Broussais C. Beck papers, 1919-1961, University of Washington Libraries Special Collections

New episode of Labor Archives of Washington’s radio show on history of the 1934 Pacific Coast Maritime Strike now streaming online

The latest episode of the Labor Archives of Washington’s regular segment on the KSVR radio show We Do the Work is now streaming online via KSVR and Public Radio International’s Exchange.

This ‘Learn Yourself’ will be about the pivotal 1934 Pacific Coast Maritime Strike, which shut down ports along the West Coast for months, spurred a four-day general strike that shut down San Francisco,  and resulted in the emergence of regional leadership that would form the present day International Longshore and Warehouse Union. The strike also inspired workers for generations and reinvigorated other maritime unions, including the Sailors Union of the Pacific.

The regular segment, called “Learn Yourself”, features Labor Archivist Conor Casey (Labor Archives of Washington, University of Washington Libraries Special Collections) being interviewed about a history topic by host Mike Dumovich with an emphasis on archival collections and secondary sources related to the topic in the hopes that it will inspire people to learn more about labor history on their own.

Links to Other Episodes in the Series:

  1. Labor Archives of Washington Overview
  2. Everett Massacre, also called Bloody Sunday, where a confrontation caused 7 to 12 people to be murdered on November 5, 1916.
  3. SeaTac Seattle Minimum Wage Campaign and History Project
  4. Filipino American Cannery Workers’ Unionism and the Murder of Domingo and Viernes
  5. Farmworkers’ History: The Chateau St. Michelle Grape Boycott and the Labor Archives of Washington’s second annual event Preserving Solidarity Forever: Washington State Farmworkers’ Struggles.
  6. Images of Labor and Social Justice: The Life and Art of Richard V. Correll
  7. Author, Poet, Worker: Carlos Bulosan’s Collections at the Labor Archives of Washington and Eva Urcia’s Quest to Uncover and Preserve Bulosan Family History
  8. The Everett Massacre Centennial Commemoration
  9. The 1934 Pacific Coast Maritime Strike

Marches, rallies & protests: collecting history as it happens

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The election of Donald J. Trump as the 45th President of the United States has catalyzed people both for and against him to rally, march and protest.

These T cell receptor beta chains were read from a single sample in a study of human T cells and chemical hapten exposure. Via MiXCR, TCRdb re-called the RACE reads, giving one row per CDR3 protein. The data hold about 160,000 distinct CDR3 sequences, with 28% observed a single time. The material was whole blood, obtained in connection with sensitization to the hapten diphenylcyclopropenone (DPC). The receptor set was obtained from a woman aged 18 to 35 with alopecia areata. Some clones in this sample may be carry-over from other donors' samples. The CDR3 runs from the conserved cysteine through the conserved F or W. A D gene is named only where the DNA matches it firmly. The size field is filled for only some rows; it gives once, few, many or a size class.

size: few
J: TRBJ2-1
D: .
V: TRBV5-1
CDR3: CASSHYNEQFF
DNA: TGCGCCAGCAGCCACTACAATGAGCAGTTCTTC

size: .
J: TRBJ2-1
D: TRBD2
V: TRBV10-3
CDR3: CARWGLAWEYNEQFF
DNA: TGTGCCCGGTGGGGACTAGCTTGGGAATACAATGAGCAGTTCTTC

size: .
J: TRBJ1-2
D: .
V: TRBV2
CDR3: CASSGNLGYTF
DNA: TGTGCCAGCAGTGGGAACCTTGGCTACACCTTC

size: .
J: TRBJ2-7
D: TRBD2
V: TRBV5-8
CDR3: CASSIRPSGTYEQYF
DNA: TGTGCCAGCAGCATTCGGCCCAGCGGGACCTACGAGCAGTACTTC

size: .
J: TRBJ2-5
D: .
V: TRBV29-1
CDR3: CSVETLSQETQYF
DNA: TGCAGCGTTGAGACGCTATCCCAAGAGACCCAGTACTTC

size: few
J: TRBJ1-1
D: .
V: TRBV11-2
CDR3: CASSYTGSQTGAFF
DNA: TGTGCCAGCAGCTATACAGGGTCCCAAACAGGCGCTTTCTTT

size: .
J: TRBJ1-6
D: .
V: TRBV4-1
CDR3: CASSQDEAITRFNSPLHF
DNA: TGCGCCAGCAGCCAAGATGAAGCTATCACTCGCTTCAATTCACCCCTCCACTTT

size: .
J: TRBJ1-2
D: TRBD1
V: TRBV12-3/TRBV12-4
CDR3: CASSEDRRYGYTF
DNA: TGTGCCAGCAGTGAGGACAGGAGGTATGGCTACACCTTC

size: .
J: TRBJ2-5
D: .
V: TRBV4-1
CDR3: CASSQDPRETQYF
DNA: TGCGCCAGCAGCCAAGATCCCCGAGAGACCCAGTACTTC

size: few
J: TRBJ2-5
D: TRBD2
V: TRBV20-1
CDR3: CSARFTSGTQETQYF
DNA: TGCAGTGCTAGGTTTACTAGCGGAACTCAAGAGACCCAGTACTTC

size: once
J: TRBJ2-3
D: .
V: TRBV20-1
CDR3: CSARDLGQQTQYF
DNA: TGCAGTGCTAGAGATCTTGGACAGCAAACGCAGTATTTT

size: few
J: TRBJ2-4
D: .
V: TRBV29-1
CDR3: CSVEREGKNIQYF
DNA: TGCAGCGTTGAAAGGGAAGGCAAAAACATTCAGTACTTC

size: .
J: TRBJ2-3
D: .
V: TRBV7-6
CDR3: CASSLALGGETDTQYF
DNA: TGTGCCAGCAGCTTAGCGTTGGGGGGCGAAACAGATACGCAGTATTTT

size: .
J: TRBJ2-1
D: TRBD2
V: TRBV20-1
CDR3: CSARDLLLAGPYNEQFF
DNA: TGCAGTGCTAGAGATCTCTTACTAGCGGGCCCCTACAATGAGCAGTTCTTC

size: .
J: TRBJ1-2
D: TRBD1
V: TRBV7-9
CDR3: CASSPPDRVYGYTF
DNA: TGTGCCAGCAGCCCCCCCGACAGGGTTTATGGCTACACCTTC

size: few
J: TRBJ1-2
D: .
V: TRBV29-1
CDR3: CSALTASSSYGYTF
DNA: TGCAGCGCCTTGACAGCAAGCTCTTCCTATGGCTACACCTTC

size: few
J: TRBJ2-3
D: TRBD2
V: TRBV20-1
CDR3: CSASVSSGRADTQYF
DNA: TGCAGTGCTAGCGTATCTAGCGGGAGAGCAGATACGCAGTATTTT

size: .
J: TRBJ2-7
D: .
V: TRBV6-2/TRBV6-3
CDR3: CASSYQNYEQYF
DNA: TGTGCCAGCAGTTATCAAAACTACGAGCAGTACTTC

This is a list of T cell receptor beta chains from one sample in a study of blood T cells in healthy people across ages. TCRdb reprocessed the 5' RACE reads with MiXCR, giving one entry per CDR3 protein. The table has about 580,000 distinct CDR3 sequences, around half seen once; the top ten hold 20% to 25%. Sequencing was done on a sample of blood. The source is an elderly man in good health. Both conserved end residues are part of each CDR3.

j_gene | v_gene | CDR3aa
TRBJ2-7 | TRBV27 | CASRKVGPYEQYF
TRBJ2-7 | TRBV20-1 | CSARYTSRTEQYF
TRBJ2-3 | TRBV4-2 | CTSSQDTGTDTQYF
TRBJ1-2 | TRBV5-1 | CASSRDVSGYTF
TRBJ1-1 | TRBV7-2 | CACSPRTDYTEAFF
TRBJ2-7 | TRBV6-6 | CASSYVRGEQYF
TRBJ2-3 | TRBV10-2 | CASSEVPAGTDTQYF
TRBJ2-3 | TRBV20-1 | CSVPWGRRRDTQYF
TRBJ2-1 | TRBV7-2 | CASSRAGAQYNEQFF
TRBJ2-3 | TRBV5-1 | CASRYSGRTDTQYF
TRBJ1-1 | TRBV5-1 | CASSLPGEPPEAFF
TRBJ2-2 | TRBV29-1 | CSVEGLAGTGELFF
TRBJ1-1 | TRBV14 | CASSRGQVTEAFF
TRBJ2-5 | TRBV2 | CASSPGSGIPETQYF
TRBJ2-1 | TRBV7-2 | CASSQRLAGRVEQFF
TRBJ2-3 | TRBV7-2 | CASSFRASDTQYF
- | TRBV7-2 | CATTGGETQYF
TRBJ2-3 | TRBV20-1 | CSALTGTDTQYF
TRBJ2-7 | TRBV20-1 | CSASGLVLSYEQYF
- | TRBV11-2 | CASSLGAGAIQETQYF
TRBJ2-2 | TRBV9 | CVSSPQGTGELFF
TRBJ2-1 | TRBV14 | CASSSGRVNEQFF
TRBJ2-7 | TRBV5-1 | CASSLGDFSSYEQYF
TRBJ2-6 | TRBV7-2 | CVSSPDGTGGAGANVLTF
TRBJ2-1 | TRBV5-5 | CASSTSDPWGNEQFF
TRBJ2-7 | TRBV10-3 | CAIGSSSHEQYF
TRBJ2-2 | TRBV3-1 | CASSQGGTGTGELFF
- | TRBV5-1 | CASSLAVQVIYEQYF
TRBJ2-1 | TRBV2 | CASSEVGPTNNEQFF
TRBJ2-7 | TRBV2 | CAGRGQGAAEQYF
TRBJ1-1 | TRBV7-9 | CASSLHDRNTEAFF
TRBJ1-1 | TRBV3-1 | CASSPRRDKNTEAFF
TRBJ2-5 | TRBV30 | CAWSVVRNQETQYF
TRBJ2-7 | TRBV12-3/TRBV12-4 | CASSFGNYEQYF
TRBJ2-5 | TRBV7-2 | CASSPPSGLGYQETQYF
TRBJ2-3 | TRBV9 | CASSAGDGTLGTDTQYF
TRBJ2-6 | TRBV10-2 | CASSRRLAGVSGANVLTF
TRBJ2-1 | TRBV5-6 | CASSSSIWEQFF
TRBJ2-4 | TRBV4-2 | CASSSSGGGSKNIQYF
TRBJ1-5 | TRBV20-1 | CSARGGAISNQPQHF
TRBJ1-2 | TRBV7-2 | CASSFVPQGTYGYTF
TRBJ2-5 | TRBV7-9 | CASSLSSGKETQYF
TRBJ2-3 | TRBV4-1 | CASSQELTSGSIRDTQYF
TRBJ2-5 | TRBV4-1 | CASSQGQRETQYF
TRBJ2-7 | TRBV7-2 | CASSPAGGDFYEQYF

The University of Washington Libraries Special Collections is interested in collecting materials from these events – signs, flyers, digital photos and videos – all of which help us document this time in American history. We are interested in materials from Washington, Oregon, Idaho, Montana, Alaska and British Columbia.

Since the election in November 2016 a number of protests and rallies have been held across the Pacific Northwest both for and against the new President and we are collecting materials from across the spectrum of support.  Whether you agree or disagree with the policies and have taken to the streets to make your voice heard, please get in touch and let us know if you have photos, videos, posters or flyers to donate.

As of this writing in February of 2017 additional marches, rallies and protests are being organized – we want materials from these events as well! There is little doubt that even more events will be organized in the coming years; we will be collecting these materials as well.

How to donate:

If you have signs, flyers, or other physical materials, please contact Anne Jenner, the Pacific Northwest Curator,  pnwcoll@uw.edu .

If you have digital photos or videos, contact Ann Lally, Digital Collections Curator, digcurat@uw.edu. If you are interested in donating digital items, here are a couple of guidelines:

  • prefer high resolution files from DSLR cameras, but will accept camera phone images
  • please review your images and weed out blurry or repetitive images

 

Ann Lally | Digital Collections Curator